The story is told that in Basilan public school teachers know more or less when the dreaded Abu Sayyaf would strike again.  The older boys in their classes suddenly disappear at the same time.  These schoolboys, meek pupils a good part of the year, are the bandit group’s reserve army, trained to become fighters for an idea bigger than them.

There is a thin line dividing banditry from revolutionary activity.  Both are crimes in the State’s eyes.  Their perpetrators take the law in their own hands, dispense their own brand of justice, kill people and seize property. Plain bandits however don’t acknowledge any public accountability for what they do.  They don’t engage in rhetorical warfare and they have no need for spokesmen.  In contrast, revolutionary groups, especially those with a long ideological tradition, take pains to explain the basis of their actions.

Which one is the Abu Sayyaf?  The government has no other label for them but “bandits.”  That’s a notch lower than “terrorists” in the Philippine military’s vocabulary.  I personally believe that for taking innocent civilians including children as hostages, for killing people who have not offended them in any way, and for raping women they have captured, they deserve to be called bandits.  But definitions seldom capture social phenomena in a precise way.  To treat the Abu Sayyaf as nothing more than plain bandits blinds us to the complex social realities and perceptions from which they derive their contested legitimacy.

It is not difficult to believe that the young Muslims who leave school to join the Abu Sayyaf may be doing so not just for the money or the adventure but for an ideal or a belief.  It also seems quite obvious that the group, with its cargo of hostages, would have a hard time eluding military pursuit if some of the local communities and residents were not somehow protecting them.  I think we must be prepared to see that for all its barbaric methods, the Abu Sayyaf, in the average Islamic mind, may in fact refer to something more lofty than banditry. And that therefore the alternative it poses may not be just to the hegemony of the Philippine State, but also to the futility of the MNLF and MILF projects.

It is easy for us who advocate modern nationhood to feel desperate over our seeming incapacity to get our act together now that we have won a second chance to start afresh.  In May we had to face a backlash from the deposed president’s supporters.  Now the daring raid by the Abu Sayyaf on a secluded idyllic resort in Palawan has scared away foreign tourists and investors we are trying so hard to lure into our country.  Presidential Spokesman Rigoberto Tiglao was correct to say that the bandits have taken hostage not only defenseless human beings but the spirit of the whole nation.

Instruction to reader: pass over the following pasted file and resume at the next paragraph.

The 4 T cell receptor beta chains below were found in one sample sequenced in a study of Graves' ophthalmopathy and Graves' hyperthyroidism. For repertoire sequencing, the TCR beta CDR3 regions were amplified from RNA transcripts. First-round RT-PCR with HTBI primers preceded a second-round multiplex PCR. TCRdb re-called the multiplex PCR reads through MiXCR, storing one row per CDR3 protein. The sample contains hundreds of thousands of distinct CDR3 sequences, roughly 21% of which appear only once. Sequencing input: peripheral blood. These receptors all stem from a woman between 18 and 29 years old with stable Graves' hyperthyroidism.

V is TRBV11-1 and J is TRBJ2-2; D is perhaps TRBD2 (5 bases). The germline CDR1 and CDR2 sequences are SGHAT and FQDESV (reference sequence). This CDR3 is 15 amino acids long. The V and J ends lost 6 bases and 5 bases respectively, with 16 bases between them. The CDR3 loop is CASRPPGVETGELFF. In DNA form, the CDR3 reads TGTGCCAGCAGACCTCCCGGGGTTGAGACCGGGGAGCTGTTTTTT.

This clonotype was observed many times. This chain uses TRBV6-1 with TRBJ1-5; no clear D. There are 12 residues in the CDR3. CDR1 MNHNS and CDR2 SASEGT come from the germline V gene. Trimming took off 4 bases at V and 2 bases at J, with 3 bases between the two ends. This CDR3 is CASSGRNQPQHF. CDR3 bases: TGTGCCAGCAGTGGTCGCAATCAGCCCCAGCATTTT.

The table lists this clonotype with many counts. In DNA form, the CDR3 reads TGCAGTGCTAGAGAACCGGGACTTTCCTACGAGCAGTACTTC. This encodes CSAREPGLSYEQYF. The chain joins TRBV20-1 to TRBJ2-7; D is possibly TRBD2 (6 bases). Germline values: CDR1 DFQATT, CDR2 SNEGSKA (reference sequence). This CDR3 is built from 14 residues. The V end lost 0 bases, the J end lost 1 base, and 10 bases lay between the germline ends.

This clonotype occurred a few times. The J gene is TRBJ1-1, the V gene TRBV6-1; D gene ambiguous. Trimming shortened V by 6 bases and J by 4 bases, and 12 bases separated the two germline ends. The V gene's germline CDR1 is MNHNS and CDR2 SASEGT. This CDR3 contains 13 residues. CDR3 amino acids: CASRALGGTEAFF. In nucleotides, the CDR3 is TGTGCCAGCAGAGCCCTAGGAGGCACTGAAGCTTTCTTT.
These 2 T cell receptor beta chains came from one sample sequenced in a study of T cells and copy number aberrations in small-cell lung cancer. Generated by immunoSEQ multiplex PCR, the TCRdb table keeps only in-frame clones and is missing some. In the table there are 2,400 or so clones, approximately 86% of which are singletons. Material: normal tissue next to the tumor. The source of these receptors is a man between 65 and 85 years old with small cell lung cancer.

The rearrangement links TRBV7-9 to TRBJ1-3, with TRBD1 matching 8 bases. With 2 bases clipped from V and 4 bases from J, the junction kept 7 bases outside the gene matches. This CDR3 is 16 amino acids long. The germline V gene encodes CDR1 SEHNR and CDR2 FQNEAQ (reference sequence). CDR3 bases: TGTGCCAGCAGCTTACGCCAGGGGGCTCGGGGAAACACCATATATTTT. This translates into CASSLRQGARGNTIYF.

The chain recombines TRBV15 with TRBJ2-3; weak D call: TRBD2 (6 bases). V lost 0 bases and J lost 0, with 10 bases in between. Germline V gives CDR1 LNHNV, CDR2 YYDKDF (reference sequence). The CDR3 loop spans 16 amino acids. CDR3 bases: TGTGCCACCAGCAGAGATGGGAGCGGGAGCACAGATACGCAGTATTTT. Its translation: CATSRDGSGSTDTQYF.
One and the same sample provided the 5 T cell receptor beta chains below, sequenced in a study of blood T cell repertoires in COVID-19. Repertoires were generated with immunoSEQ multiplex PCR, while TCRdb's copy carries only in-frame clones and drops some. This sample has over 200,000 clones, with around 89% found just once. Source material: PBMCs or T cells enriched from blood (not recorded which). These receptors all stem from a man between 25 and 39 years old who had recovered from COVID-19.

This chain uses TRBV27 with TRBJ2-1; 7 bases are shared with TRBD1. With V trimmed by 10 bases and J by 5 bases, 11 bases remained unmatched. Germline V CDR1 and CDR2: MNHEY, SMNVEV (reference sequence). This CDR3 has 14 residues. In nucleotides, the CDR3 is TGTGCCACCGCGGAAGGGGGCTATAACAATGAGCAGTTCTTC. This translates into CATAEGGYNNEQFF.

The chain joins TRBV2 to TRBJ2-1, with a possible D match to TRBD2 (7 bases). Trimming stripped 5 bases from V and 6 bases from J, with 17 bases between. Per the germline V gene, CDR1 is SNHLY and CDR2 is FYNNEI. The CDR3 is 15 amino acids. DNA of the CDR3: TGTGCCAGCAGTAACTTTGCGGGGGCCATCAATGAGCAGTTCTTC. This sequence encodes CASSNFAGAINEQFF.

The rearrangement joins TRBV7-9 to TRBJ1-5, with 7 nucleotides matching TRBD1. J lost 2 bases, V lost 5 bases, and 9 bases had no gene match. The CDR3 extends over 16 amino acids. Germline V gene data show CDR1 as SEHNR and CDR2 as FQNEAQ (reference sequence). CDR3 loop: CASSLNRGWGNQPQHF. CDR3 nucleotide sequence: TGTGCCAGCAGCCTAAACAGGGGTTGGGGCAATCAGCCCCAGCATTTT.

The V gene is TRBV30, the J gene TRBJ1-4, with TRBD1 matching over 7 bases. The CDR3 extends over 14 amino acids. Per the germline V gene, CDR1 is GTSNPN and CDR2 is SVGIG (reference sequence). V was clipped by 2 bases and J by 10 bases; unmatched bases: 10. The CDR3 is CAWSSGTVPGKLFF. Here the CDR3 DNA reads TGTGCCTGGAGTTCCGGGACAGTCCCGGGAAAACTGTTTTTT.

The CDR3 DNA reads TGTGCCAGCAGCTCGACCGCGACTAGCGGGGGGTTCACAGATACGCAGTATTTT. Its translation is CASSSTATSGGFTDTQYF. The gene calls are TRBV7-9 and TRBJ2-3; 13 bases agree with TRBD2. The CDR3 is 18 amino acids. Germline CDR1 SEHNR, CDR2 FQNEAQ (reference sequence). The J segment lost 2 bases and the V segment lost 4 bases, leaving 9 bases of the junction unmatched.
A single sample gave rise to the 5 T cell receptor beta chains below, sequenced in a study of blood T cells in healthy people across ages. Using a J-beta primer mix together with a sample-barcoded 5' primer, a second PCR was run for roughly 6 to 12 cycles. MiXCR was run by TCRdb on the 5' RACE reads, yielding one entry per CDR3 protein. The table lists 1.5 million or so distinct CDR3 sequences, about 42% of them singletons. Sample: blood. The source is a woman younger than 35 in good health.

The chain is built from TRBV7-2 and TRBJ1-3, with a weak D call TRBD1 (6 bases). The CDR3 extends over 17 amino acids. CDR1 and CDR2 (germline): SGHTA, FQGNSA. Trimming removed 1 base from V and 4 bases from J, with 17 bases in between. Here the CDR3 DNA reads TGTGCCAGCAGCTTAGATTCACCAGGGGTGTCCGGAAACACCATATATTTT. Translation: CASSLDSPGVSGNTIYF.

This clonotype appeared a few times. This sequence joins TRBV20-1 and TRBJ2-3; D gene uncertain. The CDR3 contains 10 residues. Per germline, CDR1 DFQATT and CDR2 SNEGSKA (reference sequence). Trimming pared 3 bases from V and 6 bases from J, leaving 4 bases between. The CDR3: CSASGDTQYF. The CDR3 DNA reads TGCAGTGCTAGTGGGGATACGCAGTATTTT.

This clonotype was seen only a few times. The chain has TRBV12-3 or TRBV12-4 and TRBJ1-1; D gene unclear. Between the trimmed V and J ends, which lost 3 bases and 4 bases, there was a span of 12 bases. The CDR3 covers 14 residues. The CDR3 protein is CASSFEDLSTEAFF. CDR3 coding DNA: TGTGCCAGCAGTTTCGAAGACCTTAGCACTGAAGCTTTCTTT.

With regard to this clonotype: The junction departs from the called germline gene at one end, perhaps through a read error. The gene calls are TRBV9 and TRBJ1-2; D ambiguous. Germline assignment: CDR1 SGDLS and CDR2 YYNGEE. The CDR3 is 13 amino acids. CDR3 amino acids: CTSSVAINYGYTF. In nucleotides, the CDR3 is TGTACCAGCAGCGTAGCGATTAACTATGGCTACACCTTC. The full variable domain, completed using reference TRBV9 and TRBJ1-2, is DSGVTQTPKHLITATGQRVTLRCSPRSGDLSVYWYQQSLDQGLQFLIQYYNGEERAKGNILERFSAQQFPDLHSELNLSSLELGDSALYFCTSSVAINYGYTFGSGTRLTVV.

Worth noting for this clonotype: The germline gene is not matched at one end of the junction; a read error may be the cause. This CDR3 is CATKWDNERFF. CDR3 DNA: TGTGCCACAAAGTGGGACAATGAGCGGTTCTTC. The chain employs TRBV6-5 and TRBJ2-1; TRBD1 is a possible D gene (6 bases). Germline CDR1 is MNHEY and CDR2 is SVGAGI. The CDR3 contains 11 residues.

The euphoria of People Power II is gone.  A pervasive gloom has taken its place.  The phenomenon that quickened the nation’s pulse in January has come to a halt.  The visions we had in our heads when we marched to Edsa this year have suddenly come face to face with the enormity of the nation’s accumulated problems.

It is not easy to modernize and strengthen our institutions while we are fighting a war of secession in one part of the country.  We cannot be talking about governance while half of our people, demanding fulfillment of their most basic human needs, threaten to mount their own revolt.  And if we cannot punish those who think of themselves as beyond the reach of the law, one group or other is bound to carry out a vigilante role.

It is a bad time for any government.  Jose Maria Sison, writing from faraway Netherlands, observes that “The socio-economic and political crisis of the ruling system is exceedingly favorable for pursuing the people’s war for national liberation and democracy.” One wishes that, beyond justifying the killing of Rodolfo Aguinaldo for his “blood debts” and threatening to launch a full-scale people’s war, Sison would come forward with practicable proposals for solving the nation’s problems.

What the Macapagal-Arroyo government is trying to do is keep the ship afloat even as it tries to plug the holes created by past neglect, unmitigated plunder, unresolved conflicts, and outright oppression. Our nation is an old ship, waiting to be refitted for distant and more ambitious voyages in the open sea.  Massive repairs cannot be done because old debts incurred by previous administrations need to be repaid, and the burden must yet again be passed on to those who least benefited from previous borrowings.  The threat of a mutiny from below looms constantly, while an unrepentant elite continues to act indifferently.

This is a time for alternatives.  The Marcos authoritarian project in the 1970s imploded from the weight of its own corruption. The elitist project of Ramos, Aquino, and now of Arroyo, which focuses on governance and modernization, tends to underestimate the urgency and gravity of poverty and marginalization.  On the other hand, the populist sultanate of Estrada was simply incapable of governing and leading a nation under modern circumstances. Some military officers may be dreaming of a social order managed by patriotic reformist soldiers.  Do they believe that a nation like ours, given the peculiarity of its own development, can be run by a military junta?  The same can be asked of those who seek political shortcuts.

Men make history, Marx said, but they must do so under circumstances not chosen by themselves.


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